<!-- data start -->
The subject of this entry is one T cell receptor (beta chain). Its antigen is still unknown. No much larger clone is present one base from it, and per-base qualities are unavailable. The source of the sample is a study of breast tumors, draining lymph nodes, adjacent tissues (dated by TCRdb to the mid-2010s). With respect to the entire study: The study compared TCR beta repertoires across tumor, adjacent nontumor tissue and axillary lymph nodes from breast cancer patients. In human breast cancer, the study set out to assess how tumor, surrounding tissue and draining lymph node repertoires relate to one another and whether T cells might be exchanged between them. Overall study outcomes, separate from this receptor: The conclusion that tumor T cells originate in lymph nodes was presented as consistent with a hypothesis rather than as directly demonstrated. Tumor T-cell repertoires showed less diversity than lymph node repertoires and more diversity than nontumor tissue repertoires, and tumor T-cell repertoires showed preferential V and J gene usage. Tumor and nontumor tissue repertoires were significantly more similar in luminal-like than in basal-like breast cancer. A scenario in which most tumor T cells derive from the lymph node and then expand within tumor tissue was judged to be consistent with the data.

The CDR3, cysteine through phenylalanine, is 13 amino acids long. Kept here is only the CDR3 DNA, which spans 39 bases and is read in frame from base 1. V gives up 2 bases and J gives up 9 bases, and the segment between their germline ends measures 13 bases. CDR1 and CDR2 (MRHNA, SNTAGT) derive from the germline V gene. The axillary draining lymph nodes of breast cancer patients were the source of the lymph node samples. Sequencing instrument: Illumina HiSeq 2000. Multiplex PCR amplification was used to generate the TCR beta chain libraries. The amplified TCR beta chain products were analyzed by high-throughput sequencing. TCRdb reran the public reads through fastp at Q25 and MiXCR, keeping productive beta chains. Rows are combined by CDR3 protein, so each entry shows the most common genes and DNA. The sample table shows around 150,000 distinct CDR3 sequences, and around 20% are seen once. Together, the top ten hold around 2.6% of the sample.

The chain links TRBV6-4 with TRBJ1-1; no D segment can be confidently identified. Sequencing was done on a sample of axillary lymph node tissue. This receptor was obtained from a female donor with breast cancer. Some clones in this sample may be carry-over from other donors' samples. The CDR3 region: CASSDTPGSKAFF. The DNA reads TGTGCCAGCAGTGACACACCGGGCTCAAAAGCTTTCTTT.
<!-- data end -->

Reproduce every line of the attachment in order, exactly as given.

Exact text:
The subject of this entry is one T cell receptor (beta chain). Its antigen is still unknown. No much larger clone is present one base from it, and per-base qualities are unavailable. The source of the sample is a study of breast tumors, draining lymph nodes, adjacent tissues (dated by TCRdb to the mid-2010s). With respect to the entire study: The study compared TCR beta repertoires across tumor, adjacent nontumor tissue and axillary lymph nodes from breast cancer patients. In human breast cancer, the study set out to assess how tumor, surrounding tissue and draining lymph node repertoires relate to one another and whether T cells might be exchanged between them. Overall study outcomes, separate from this receptor: The conclusion that tumor T cells originate in lymph nodes was presented as consistent with a hypothesis rather than as directly demonstrated. Tumor T-cell repertoires showed less diversity than lymph node repertoires and more diversity than nontumor tissue repertoires, and tumor T-cell repertoires showed preferential V and J gene usage. Tumor and nontumor tissue repertoires were significantly more similar in luminal-like than in basal-like breast cancer. A scenario in which most tumor T cells derive from the lymph node and then expand within tumor tissue was judged to be consistent with the data.

The CDR3, cysteine through phenylalanine, is 13 amino acids long. Kept here is only the CDR3 DNA, which spans 39 bases and is read in frame from base 1. V gives up 2 bases and J gives up 9 bases, and the segment between their germline ends measures 13 bases. CDR1 and CDR2 (MRHNA, SNTAGT) derive from the germline V gene. The axillary draining lymph nodes of breast cancer patients were the source of the lymph node samples. Sequencing instrument: Illumina HiSeq 2000. Multiplex PCR amplification was used to generate the TCR beta chain libraries. The amplified TCR beta chain products were analyzed by high-throughput sequencing. TCRdb reran the public reads through fastp at Q25 and MiXCR, keeping productive beta chains. Rows are combined by CDR3 protein, so each entry shows the most common genes and DNA. The sample table shows around 150,000 distinct CDR3 sequences, and around 20% are seen once. Together, the top ten hold around 2.6% of the sample.

The chain links TRBV6-4 with TRBJ1-1; no D segment can be confidently identified. Sequencing was done on a sample of axillary lymph node tissue. This receptor was obtained from a female donor with breast cancer. Some clones in this sample may be carry-over from other donors' samples. The CDR3 region: CASSDTPGSKAFF. The DNA reads TGTGCCAGCAGTGACACACCGGGCTCAAAAGCTTTCTTT.